4.   The requested instructions included CALJIC No. 3.00 (“Principals—Defined”);  CALJIC No. 3.01 (“Aiding and Betting—Defined”);  CALJIC No. 3.02 (“Principals—Liability for Natural and Probable Consequences”);  CALJIC No. 3.10 (“Accomplice—Defined”);  CALJIC No. 3.11 (“Testimony of Accomplice Must be Corroborated”);  CALJIC No. 3.12 (“Sufficiency of Evidence to Corroborate an Accomplice”);  CALJIC No. 3.13 (“One Accomplice May Not Corroborate Another”);  CALJIC No. 3.18 (“Testimony of Accomplice to be Viewed With Distrust”);  CALJIC No. 3.19 (“Burden to Prove Corroborating Witness is an Accomplice”);  and a special instruction relating these principles to Heather and Holguin as accomplices to burglary of the Parking Violations Bureau.

5.   This instruction provided as follows:“If you find the defendant in this case guilty of murder of the first degree, you must then determine if the following circumstance is true or not true:“That the murder of Effrage Davis was committed by the defendant while the defendant was engaged in the commission of the crime of robbery.“The People have the burden of proving the truth of a special circumstance.   If you have a reasonable doubt as to whether a special circumstance is true, you must find it to be not true.“If you are satisfied beyond a reasonable doubt that the defendant actually killed a human being, you need not find that the defendant intended to kill in order to find the special circumstance to be true.“If you find that the defendant was not the actual killer of a human being or if you are unable to decide whether the defendant was the actual killer of a human being, you cannot find the special circumstance to be true unless you are satisfied beyond a reasonable doubt that the defendant, with the intent to kill, aided, abetted, counseled, commanded, induced, solicited, requested, or assisted any actor in the commission of the murder in the first degree;  or, with the reckless indifference to human life and as a major participant aided, abetted, counseled, commanded, induced, solicited, requested, or assisted in the commission of the crime of robbery, which resulted in the death of a human being, namely, Effrage Davis.”  (Italics added.)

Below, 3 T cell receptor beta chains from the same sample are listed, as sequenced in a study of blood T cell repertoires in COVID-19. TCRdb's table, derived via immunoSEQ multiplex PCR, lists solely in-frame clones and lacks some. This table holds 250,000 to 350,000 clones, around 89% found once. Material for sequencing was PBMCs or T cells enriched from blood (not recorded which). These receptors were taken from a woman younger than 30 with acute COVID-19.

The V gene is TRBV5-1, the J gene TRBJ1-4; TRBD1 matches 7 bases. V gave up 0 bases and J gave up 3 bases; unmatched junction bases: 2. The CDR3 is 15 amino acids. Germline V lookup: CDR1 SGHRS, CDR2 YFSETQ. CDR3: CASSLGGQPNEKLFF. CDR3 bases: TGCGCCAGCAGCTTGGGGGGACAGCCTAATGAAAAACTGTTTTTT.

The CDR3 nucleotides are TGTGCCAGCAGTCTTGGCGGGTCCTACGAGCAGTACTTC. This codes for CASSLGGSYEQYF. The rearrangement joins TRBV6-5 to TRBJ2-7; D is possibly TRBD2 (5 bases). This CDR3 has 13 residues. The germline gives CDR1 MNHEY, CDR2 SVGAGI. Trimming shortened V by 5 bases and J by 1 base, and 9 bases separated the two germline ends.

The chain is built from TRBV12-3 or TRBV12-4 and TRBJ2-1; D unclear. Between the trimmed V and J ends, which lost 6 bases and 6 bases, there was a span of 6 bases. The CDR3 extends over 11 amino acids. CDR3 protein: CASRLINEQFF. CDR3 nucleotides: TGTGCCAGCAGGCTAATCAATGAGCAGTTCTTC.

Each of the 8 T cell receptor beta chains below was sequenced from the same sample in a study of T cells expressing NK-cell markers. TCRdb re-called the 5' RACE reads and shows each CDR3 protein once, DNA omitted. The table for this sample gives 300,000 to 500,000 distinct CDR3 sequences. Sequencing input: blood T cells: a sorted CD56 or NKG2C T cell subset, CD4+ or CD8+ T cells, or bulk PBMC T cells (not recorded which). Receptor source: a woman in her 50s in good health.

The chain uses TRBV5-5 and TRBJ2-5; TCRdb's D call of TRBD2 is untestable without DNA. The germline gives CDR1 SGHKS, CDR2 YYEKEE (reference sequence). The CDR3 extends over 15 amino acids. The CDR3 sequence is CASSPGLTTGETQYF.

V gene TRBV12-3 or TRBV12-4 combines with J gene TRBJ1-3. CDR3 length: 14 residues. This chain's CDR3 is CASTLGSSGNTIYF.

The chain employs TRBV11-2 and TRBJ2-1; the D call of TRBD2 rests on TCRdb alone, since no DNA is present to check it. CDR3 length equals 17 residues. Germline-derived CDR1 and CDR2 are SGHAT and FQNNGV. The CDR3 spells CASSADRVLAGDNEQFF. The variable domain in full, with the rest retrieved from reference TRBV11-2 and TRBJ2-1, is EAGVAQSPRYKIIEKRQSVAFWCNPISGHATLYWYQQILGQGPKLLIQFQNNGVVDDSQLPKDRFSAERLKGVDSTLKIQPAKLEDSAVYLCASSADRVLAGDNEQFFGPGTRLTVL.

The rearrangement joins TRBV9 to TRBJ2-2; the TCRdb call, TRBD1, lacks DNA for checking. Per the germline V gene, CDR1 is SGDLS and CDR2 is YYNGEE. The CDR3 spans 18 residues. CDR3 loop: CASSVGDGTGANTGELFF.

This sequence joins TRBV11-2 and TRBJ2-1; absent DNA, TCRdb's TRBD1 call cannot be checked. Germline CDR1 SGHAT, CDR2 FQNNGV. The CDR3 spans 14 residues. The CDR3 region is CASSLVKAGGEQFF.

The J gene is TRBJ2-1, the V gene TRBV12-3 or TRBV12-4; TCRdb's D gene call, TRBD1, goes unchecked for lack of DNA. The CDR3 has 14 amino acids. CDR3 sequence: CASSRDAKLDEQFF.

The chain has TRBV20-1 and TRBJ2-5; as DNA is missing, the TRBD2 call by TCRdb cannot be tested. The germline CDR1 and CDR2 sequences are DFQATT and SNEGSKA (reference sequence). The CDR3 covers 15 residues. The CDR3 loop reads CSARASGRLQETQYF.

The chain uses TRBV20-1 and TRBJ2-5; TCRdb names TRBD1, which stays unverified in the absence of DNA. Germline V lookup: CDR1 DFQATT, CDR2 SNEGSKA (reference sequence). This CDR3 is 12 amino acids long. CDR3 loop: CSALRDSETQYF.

6.   Penal Code section 1093.5 directs the court and counsel to settle issues concerning jury instructions prior to closing argument.   This provision is substantially similar in purpose and effect to rule 30 of the Federal Rules of Criminal Procedure and provides:“In any criminal case which is being tried before the court with a jury, all requests for instructions on points of law must be made to the court and all proposed instructions must be delivered to the court before commencement of argument.   Before the commencement of the argument, the court, on request of counsel, must:  (1) decide whether to give, refuse, or modify the proposed instructions;  (2) decide which instructions shall be given in addition to those proposed, if any;  and (3) advise counsel of all instructions given.   However, if, during the argument, issues are raised which have not been covered by instructions given or refused, the court may, on request of counsel, give additional instructions on the subject matter thereof.”Appellant contends the court violated this section when it gave the additional instruction on the special circumstance finding in response to the jury's questions during deliberations and after closing argument.   However, the rule when instructions must be given is not as rigid as appellant suggests and may be modified to address extraordinary situations.  (See, People v. Kronemyer (1987) 189 Cal.App.3d 314, 341, 234 Cal.Rptr. 442 [purpose of rule is to give the parties an opportunity to intelligently argue the case to the jury].)Penal Code section 1094 expressly authorizes a trial court to modify the procedure when necessary.   This section provides:  “When the state of the pleadings requires it, or in any other case, for good reasons, and in the sound discretion of the Court, the order prescribed in the last section [Pen.Code § 1093.5] may be departed from.”  (See also, People v. Hill (1992) 6 Cal.App.4th 33, 47, 8 Cal.Rptr.2d 123 [Penal Code section 1094 gives the court broad discretion to depart from the usual prescribed order of trial].)

FOOTNOTE.   See footnote *, ante.

FOOTNOTE.   See footnote *, ante.

 JOHNSON, Associate Justice.

LILLIE, P.J., and FRED WOODS, J., concur.